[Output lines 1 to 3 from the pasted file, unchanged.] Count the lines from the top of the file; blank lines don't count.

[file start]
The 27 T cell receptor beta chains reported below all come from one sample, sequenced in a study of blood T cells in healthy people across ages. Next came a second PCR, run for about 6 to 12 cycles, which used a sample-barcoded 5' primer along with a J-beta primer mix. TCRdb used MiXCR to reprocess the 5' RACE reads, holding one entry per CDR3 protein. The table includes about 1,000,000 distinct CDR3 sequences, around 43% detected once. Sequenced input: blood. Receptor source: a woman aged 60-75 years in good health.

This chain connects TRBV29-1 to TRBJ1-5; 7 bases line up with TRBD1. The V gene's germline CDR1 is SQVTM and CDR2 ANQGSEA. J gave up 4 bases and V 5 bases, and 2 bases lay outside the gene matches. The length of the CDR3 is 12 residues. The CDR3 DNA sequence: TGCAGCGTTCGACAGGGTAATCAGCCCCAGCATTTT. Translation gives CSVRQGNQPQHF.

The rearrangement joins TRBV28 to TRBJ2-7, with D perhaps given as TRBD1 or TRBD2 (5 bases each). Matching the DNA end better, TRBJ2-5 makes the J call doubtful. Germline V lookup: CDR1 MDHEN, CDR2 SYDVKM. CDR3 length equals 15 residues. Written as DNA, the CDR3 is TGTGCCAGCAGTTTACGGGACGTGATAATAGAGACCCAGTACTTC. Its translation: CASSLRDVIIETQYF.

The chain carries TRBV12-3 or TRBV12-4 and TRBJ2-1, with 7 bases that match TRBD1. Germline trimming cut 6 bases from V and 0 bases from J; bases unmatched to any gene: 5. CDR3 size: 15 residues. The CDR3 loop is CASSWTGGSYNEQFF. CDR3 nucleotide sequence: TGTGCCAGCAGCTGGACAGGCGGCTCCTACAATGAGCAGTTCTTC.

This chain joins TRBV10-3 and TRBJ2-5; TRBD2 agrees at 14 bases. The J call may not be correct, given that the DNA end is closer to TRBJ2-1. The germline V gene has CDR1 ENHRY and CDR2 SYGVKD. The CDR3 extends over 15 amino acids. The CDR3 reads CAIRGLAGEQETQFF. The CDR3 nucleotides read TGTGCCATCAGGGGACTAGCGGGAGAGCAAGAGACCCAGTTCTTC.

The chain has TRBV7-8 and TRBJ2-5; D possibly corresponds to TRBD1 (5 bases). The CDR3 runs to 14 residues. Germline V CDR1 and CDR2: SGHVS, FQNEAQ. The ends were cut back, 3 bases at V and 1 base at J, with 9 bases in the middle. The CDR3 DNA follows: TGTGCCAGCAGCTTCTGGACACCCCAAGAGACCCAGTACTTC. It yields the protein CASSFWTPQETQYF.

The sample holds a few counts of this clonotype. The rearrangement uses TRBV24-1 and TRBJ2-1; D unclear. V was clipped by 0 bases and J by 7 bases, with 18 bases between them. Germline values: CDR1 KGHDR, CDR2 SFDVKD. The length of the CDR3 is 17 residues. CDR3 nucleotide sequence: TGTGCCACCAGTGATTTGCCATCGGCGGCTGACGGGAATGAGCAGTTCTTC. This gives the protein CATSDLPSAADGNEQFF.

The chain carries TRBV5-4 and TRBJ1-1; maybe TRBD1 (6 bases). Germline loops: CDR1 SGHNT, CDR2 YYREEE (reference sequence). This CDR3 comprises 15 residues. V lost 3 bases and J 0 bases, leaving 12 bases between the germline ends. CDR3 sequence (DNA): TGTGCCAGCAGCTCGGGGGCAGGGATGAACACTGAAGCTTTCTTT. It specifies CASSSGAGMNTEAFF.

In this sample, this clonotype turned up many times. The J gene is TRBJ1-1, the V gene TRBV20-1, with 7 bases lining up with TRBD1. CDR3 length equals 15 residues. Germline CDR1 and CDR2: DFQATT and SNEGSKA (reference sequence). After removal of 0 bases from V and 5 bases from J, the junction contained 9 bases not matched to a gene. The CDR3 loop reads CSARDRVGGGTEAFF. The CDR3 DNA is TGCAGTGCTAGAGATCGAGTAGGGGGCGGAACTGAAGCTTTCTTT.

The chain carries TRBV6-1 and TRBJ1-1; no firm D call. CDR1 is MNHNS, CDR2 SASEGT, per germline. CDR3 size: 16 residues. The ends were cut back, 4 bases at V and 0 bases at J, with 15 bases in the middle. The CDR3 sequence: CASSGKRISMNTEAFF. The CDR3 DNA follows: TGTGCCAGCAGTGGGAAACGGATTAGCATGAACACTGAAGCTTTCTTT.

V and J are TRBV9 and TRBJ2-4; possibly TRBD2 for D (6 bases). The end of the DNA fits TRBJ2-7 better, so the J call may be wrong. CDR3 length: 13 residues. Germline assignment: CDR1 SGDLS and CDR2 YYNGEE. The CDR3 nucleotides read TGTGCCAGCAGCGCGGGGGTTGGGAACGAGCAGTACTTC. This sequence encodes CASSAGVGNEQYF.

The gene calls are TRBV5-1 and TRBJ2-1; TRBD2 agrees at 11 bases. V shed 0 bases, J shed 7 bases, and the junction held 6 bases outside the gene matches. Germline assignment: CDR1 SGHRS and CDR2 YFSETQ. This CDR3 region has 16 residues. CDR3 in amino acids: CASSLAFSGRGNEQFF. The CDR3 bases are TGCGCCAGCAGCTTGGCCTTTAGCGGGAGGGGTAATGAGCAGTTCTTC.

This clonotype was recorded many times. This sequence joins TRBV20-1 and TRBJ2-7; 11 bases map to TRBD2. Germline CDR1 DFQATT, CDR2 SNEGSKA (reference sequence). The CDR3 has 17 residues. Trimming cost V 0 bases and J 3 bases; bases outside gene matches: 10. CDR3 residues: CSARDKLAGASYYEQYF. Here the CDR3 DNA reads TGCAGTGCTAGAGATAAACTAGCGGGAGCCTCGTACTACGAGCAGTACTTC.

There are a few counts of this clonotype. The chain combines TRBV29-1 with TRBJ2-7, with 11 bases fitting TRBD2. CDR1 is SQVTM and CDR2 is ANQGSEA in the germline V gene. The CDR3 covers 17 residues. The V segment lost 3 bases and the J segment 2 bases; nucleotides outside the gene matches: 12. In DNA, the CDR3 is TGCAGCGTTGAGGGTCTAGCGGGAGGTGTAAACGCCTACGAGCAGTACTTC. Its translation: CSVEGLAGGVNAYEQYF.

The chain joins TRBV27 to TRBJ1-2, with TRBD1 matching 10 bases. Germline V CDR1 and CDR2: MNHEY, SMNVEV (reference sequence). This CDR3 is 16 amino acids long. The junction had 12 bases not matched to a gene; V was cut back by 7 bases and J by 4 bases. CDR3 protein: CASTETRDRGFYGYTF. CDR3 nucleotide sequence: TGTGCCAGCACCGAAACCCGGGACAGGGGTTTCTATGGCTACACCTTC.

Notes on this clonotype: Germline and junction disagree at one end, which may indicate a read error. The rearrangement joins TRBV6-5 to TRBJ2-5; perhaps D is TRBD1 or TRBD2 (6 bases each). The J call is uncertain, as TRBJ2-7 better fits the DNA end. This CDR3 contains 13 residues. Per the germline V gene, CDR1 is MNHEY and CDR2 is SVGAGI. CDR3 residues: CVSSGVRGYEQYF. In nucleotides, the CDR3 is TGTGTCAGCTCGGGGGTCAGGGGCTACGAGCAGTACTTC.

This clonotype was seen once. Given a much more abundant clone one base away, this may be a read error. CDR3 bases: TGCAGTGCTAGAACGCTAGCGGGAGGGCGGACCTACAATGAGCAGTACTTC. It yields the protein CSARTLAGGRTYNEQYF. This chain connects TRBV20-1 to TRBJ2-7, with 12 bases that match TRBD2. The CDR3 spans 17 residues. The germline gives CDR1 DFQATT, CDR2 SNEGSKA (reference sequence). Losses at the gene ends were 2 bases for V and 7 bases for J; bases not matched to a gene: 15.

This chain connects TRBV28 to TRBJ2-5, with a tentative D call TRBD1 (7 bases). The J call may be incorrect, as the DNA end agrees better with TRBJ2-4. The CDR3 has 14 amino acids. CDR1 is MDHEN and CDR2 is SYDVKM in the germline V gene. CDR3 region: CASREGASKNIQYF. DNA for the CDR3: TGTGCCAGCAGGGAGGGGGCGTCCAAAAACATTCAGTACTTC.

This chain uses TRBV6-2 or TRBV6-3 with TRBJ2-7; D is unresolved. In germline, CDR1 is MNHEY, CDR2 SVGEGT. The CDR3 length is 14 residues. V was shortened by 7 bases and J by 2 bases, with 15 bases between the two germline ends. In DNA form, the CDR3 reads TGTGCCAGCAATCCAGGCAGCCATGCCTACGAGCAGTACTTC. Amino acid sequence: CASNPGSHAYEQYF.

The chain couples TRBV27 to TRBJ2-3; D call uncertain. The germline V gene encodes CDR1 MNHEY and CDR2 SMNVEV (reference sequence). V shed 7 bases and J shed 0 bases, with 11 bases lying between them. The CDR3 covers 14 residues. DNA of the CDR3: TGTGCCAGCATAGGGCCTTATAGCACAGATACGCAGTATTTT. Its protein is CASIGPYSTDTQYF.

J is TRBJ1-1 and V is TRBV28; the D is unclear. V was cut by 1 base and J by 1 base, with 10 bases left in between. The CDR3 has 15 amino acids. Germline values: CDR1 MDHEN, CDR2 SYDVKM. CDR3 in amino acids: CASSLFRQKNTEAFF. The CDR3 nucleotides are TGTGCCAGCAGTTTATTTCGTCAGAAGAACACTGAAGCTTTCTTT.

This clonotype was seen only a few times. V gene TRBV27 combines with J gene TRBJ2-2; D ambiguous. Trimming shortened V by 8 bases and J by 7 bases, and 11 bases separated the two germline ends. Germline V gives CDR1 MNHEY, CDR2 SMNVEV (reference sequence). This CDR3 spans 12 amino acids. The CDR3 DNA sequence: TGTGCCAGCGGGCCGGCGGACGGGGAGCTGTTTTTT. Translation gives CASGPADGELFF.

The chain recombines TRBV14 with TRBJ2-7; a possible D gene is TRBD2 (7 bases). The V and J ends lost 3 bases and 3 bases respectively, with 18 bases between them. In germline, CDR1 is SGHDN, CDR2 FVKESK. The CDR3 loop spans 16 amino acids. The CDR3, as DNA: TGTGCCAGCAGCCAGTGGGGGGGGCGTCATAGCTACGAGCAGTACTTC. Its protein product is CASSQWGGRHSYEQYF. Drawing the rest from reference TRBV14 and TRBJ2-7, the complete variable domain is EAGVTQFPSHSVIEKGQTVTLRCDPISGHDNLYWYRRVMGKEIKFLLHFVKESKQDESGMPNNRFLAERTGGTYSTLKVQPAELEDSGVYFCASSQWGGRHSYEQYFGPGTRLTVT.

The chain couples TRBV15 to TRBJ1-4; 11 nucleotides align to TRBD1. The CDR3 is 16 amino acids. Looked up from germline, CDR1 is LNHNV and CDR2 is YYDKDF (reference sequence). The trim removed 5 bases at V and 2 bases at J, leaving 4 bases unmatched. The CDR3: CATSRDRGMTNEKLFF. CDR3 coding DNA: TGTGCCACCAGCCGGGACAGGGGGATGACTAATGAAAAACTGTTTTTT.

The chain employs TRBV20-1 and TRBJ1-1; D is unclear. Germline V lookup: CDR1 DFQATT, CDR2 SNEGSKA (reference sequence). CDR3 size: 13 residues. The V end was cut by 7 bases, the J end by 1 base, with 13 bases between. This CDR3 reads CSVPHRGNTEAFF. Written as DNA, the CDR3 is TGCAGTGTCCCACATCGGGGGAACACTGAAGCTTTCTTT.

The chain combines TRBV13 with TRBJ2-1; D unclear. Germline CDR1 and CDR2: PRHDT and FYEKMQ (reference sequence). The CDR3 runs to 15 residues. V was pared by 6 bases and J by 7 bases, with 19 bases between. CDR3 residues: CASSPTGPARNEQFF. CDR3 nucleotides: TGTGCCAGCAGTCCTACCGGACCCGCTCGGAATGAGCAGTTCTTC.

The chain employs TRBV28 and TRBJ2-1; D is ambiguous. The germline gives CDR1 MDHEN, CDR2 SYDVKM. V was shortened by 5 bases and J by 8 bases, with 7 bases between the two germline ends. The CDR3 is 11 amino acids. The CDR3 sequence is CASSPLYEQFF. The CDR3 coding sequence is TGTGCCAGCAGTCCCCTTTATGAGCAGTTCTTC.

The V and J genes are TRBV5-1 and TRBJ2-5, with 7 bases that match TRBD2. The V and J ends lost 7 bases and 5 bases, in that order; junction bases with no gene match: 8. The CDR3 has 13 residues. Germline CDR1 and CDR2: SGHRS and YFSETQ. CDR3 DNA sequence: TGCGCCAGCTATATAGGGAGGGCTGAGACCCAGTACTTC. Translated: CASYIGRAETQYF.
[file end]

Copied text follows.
The 27 T cell receptor beta chains reported below all come from one sample, sequenced in a study of blood T cells in healthy people across ages. Next came a second PCR, run for about 6 to 12 cycles, which used a sample-barcoded 5' primer along with a J-beta primer mix. TCRdb used MiXCR to reprocess the 5' RACE reads, holding one entry per CDR3 protein. The table includes about 1,000,000 distinct CDR3 sequences, around 43% detected once. Sequenced input: blood. Receptor source: a woman aged 60-75 years in good health.

This chain connects TRBV29-1 to TRBJ1-5; 7 bases line up with TRBD1. The V gene's germline CDR1 is SQVTM and CDR2 ANQGSEA. J gave up 4 bases and V 5 bases, and 2 bases lay outside the gene matches. The length of the CDR3 is 12 residues. The CDR3 DNA sequence: TGCAGCGTTCGACAGGGTAATCAGCCCCAGCATTTT. Translation gives CSVRQGNQPQHF.

The rearrangement joins TRBV28 to TRBJ2-7, with D perhaps given as TRBD1 or TRBD2 (5 bases each). Matching the DNA end better, TRBJ2-5 makes the J call doubtful. Germline V lookup: CDR1 MDHEN, CDR2 SYDVKM. CDR3 length equals 15 residues. Written as DNA, the CDR3 is TGTGCCAGCAGTTTACGGGACGTGATAATAGAGACCCAGTACTTC. Its translation: CASSLRDVIIETQYF.